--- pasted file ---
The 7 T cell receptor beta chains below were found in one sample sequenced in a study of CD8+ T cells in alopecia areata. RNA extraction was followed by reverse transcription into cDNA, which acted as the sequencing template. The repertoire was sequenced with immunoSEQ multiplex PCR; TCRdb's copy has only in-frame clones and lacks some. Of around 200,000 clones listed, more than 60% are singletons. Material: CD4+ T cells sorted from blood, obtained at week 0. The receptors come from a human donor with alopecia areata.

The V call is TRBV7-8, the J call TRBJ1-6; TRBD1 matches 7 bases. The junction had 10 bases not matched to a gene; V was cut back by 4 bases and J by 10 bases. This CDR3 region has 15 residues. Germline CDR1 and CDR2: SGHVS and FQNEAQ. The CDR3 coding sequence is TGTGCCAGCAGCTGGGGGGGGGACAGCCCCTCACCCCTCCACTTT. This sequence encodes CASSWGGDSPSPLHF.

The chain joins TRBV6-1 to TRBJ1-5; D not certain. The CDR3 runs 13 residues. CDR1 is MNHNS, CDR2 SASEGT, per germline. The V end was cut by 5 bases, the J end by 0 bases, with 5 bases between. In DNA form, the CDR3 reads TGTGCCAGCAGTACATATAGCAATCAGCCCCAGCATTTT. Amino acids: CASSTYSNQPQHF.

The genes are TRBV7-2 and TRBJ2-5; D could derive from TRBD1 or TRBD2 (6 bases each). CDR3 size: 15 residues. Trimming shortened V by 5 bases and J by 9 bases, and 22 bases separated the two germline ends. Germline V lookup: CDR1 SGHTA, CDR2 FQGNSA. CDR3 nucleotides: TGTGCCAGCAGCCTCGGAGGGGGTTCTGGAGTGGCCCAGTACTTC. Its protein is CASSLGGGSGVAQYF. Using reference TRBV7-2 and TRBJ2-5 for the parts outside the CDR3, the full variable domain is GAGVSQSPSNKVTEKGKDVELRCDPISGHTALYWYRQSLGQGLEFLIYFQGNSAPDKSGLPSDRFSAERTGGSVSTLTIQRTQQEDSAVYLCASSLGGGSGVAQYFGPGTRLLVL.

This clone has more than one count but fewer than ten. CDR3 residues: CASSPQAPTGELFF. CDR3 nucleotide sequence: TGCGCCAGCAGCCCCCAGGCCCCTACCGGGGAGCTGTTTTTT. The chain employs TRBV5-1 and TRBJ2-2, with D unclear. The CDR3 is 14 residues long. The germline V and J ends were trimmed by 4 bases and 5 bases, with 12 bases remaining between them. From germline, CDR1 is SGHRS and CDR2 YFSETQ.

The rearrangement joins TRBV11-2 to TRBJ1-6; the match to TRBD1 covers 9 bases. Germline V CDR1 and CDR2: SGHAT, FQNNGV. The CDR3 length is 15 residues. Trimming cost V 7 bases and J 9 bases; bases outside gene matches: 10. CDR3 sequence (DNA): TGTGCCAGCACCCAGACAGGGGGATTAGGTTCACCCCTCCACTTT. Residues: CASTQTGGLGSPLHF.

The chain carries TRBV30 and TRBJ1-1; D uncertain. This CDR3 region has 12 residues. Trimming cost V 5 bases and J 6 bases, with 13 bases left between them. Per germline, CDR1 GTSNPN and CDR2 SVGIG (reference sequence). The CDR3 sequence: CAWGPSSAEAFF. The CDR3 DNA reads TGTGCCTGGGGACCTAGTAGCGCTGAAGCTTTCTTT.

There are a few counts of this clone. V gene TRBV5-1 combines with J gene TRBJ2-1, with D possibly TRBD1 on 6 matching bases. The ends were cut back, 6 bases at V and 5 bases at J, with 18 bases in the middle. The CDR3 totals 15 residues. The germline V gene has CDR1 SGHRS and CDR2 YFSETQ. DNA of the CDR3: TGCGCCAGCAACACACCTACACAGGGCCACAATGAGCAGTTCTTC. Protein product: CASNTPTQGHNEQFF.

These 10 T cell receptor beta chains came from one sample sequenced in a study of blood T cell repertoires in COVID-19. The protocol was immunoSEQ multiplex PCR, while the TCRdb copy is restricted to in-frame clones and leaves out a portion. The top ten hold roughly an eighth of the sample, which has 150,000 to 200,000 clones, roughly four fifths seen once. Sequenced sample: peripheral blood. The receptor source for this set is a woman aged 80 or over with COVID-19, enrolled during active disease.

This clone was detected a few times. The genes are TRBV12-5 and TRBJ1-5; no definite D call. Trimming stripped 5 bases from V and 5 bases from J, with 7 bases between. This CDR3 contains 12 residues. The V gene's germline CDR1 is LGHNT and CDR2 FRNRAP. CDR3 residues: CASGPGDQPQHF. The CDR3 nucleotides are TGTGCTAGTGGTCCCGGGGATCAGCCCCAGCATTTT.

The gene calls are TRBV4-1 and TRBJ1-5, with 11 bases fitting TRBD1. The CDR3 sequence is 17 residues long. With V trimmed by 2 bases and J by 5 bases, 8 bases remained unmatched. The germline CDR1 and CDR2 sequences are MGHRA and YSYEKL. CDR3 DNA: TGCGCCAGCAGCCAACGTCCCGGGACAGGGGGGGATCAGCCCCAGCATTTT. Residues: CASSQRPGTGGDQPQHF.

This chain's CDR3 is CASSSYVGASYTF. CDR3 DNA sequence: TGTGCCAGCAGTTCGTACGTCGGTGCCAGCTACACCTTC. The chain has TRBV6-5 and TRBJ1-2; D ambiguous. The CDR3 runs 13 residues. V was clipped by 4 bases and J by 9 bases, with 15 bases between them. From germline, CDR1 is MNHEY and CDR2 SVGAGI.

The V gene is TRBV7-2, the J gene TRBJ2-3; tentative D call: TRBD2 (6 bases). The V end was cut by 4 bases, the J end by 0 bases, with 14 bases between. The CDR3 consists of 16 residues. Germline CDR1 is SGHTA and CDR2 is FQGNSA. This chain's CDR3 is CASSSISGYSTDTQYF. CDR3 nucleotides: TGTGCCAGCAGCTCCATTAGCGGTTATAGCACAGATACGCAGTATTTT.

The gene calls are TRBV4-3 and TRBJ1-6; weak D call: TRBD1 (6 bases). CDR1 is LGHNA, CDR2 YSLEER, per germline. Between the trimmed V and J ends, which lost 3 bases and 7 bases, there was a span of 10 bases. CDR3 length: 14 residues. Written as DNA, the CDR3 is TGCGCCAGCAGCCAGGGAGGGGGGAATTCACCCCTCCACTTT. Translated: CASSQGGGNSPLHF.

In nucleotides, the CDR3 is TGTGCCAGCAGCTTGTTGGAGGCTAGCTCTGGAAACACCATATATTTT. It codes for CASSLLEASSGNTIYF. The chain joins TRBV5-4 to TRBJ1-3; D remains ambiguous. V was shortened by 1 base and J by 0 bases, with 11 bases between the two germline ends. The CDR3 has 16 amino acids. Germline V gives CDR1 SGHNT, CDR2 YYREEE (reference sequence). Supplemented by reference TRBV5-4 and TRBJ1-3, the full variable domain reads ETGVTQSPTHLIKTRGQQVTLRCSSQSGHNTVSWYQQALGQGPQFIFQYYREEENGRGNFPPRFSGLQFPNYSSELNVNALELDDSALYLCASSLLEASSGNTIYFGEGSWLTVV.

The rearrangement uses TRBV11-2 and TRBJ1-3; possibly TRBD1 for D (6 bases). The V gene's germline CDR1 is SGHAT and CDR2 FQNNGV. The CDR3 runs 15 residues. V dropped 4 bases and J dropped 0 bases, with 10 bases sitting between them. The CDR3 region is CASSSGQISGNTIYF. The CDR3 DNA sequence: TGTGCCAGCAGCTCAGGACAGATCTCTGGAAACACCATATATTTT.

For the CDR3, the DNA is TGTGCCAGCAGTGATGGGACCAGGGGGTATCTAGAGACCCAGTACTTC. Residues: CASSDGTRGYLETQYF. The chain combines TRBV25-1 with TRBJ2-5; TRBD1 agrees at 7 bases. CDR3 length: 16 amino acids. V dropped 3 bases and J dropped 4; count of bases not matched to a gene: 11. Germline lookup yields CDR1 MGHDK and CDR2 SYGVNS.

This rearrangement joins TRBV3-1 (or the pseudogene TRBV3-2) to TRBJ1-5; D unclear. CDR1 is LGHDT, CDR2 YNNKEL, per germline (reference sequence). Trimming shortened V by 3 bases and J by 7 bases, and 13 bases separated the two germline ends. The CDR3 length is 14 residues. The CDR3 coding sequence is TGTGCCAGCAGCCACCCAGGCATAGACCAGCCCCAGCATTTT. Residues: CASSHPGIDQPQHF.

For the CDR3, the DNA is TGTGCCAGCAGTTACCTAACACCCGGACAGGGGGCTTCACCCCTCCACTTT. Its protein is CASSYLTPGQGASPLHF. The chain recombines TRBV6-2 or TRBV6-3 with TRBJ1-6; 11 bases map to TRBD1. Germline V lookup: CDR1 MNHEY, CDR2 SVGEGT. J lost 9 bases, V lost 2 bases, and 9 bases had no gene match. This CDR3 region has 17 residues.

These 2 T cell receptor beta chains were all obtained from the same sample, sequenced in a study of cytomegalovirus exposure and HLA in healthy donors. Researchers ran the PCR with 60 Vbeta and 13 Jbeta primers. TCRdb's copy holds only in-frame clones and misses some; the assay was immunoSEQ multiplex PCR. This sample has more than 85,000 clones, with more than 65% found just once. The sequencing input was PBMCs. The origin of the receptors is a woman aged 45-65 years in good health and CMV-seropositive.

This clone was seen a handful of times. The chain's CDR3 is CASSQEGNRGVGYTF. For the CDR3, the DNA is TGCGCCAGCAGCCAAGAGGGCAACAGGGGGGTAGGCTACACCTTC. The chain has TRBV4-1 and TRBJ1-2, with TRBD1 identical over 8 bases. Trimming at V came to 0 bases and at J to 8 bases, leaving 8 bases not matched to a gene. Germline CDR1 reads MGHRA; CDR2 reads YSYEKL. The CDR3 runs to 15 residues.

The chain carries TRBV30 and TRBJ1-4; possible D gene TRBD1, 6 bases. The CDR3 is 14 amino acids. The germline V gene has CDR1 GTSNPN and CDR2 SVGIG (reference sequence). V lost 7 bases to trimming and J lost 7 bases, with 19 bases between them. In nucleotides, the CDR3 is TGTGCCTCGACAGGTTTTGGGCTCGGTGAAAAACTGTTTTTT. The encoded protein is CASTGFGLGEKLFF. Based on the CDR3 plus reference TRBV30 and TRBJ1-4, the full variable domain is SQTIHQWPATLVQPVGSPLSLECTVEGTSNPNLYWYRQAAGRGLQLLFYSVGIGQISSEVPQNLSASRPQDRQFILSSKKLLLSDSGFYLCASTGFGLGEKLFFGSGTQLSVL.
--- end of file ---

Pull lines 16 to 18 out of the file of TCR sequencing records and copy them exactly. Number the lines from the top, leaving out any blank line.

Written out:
The rearrangement uses TRBV11-2 and TRBJ1-3; possibly TRBD1 for D (6 bases). The V gene's germline CDR1 is SGHAT and CDR2 FQNNGV. The CDR3 runs 15 residues. V dropped 4 bases and J dropped 0 bases, with 10 bases sitting between them. The CDR3 region is CASSSGQISGNTIYF. The CDR3 DNA sequence: TGTGCCAGCAGCTCAGGACAGATCTCTGGAAACACCATATATTTT.

For the CDR3, the DNA is TGTGCCAGCAGTGATGGGACCAGGGGGTATCTAGAGACCCAGTACTTC. Residues: CASSDGTRGYLETQYF. The chain combines TRBV25-1 with TRBJ2-5; TRBD1 agrees at 7 bases. CDR3 length: 16 amino acids. V dropped 3 bases and J dropped 4; count of bases not matched to a gene: 11. Germline lookup yields CDR1 MGHDK and CDR2 SYGVNS.

This rearrangement joins TRBV3-1 (or the pseudogene TRBV3-2) to TRBJ1-5; D unclear. CDR1 is LGHDT, CDR2 YNNKEL, per germline (reference sequence). Trimming shortened V by 3 bases and J by 7 bases, and 13 bases separated the two germline ends. The CDR3 length is 14 residues. The CDR3 coding sequence is TGTGCCAGCAGCCACCCAGGCATAGACCAGCCCCAGCATTTT. Residues: CASSHPGIDQPQHF.